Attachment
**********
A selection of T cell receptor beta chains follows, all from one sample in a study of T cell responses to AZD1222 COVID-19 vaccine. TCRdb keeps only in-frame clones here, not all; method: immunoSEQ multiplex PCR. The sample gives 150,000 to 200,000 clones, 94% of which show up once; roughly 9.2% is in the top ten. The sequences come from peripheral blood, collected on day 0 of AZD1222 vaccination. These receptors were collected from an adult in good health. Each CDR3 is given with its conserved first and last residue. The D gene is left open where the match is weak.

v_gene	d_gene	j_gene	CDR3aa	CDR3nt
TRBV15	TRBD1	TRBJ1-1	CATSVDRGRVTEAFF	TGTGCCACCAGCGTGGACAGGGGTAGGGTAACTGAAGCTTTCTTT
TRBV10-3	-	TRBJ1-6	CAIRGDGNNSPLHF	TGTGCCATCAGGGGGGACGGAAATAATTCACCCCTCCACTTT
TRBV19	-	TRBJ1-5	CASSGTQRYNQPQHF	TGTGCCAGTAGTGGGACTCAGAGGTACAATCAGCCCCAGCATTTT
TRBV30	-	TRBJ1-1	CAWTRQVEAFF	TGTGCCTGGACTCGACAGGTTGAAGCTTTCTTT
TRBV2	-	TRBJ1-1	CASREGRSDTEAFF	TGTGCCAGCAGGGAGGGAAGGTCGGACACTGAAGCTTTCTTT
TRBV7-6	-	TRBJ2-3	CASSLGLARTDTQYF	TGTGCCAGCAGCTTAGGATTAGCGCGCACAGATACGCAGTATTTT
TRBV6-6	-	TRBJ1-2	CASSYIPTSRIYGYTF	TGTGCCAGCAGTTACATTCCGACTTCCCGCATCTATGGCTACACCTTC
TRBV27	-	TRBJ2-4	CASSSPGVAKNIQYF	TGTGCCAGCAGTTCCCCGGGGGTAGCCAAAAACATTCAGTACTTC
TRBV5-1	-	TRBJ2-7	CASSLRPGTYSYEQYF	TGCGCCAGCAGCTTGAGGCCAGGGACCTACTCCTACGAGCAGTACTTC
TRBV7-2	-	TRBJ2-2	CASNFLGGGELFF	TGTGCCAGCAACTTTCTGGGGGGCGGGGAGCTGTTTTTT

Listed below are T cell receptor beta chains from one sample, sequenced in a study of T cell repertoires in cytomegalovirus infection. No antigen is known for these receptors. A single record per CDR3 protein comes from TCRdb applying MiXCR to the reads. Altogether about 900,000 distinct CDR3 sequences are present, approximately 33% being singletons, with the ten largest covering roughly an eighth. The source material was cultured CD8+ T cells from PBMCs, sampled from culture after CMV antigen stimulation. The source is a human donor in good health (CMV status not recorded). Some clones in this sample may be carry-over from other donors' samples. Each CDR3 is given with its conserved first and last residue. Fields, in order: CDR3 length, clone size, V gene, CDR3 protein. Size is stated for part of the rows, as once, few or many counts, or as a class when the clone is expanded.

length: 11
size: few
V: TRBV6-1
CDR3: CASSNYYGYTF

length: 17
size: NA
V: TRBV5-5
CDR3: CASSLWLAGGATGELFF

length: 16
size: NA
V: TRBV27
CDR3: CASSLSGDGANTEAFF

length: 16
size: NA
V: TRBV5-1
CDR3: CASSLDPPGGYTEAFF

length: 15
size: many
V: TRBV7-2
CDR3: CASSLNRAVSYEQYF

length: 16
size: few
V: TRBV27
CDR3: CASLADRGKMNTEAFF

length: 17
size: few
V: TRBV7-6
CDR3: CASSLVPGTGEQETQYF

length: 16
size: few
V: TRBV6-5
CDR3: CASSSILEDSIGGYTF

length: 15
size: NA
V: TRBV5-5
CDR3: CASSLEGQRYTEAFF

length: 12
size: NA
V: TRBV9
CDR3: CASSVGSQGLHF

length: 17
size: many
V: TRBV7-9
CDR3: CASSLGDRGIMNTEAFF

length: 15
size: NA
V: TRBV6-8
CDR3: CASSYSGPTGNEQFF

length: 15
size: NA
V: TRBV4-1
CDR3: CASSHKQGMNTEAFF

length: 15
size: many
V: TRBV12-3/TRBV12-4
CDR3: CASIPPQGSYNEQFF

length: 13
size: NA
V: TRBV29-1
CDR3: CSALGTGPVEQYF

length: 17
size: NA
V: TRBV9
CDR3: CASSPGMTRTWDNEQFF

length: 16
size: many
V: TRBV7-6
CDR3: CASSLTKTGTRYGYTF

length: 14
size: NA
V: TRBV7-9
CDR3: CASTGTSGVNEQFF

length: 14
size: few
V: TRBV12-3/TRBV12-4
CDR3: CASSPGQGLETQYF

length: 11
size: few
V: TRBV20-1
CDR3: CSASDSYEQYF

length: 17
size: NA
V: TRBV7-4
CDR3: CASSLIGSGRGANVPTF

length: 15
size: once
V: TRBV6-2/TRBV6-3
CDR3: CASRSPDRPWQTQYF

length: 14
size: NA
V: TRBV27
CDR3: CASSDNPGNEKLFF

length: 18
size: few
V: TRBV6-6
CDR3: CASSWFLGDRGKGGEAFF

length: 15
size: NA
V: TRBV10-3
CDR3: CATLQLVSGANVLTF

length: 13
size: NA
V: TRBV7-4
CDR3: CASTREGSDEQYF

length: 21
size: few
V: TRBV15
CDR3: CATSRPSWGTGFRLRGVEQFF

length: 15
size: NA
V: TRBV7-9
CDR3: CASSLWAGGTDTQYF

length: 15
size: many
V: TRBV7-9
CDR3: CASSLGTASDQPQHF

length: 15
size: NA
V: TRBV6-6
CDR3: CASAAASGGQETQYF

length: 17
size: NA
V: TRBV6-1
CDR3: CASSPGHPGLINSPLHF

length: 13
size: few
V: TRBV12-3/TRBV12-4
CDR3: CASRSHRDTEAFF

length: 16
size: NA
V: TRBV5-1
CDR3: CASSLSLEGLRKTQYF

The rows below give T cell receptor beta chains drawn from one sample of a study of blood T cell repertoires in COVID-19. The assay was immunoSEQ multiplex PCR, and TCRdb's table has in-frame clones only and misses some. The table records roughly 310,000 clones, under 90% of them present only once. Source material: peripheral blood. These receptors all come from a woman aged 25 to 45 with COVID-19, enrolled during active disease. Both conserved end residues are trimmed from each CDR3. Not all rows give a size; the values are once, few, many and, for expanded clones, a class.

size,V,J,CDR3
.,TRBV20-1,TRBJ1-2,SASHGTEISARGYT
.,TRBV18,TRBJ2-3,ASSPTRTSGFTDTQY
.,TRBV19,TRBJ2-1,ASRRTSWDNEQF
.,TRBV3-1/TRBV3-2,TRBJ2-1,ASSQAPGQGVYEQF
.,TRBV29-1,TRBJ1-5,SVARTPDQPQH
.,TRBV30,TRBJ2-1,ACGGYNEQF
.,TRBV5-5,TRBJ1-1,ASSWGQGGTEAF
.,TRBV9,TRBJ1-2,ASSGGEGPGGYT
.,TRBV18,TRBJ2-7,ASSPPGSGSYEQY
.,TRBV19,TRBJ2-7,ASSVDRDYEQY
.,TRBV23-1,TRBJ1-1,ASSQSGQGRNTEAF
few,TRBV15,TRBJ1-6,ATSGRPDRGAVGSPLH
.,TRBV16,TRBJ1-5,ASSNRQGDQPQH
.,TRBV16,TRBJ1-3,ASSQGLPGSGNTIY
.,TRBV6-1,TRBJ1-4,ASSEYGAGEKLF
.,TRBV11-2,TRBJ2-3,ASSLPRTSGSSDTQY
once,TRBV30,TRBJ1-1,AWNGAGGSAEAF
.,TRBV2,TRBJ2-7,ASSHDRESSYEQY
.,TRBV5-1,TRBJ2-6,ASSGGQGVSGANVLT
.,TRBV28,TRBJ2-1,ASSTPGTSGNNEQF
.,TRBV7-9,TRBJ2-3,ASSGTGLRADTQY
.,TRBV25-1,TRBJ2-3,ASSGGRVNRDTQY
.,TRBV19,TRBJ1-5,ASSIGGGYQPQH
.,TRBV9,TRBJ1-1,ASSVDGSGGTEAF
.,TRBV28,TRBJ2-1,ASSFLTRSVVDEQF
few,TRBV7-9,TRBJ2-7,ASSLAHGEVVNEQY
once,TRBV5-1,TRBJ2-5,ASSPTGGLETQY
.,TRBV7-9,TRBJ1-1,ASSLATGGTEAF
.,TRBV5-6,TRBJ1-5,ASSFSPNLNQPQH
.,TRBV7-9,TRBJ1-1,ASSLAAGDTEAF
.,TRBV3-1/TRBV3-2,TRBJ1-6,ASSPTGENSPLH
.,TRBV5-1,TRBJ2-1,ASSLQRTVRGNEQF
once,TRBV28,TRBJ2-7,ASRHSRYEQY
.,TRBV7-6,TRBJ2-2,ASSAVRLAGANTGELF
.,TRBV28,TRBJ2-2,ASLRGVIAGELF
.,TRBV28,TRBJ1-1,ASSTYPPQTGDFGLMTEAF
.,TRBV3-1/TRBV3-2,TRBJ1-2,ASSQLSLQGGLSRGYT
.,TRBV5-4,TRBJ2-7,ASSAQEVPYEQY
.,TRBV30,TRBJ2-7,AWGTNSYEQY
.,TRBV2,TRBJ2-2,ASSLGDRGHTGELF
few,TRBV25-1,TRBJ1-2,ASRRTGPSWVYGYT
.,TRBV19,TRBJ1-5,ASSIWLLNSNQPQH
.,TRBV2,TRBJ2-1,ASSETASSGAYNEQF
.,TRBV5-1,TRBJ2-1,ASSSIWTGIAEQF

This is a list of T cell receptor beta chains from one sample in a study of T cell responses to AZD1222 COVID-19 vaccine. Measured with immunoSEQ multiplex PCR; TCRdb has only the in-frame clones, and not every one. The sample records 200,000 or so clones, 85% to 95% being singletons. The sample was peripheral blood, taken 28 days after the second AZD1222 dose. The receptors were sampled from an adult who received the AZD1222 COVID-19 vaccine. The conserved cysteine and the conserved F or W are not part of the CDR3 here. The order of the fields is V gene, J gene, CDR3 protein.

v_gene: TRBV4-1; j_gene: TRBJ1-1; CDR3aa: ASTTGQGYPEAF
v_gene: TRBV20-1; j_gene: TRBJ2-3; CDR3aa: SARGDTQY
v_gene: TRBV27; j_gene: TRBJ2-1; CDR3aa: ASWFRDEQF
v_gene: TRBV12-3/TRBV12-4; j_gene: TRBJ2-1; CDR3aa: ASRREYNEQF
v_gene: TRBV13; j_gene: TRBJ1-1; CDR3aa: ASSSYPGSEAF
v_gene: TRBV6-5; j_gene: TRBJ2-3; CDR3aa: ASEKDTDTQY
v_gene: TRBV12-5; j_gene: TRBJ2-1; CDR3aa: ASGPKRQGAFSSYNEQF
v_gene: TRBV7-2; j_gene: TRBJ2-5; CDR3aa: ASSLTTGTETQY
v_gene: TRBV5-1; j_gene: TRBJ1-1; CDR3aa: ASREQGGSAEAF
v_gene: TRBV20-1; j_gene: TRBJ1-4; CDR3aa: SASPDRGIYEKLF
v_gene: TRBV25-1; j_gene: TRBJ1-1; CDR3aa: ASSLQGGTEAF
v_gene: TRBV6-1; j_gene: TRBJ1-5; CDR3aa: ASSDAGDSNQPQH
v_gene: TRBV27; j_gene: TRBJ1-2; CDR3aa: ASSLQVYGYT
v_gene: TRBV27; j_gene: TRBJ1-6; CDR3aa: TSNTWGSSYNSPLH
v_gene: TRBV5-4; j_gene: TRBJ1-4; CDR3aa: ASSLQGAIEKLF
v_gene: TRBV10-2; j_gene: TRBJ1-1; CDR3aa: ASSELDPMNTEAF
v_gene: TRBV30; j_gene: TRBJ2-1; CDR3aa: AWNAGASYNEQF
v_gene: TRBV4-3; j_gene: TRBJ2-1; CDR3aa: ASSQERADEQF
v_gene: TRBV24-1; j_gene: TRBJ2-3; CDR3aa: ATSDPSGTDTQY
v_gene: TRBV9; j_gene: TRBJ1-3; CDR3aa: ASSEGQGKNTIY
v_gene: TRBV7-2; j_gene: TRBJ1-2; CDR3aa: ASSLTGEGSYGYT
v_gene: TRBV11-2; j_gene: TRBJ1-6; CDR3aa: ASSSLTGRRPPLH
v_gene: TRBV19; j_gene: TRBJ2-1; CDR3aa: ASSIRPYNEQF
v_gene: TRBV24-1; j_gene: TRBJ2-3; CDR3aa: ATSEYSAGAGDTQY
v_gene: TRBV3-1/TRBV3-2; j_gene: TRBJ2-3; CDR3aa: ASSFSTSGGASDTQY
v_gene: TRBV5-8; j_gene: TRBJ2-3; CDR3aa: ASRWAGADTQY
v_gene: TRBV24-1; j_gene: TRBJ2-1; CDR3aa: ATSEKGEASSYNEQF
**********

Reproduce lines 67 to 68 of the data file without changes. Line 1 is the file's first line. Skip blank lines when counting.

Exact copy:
size: many
V: TRBV12-3/TRBV12-4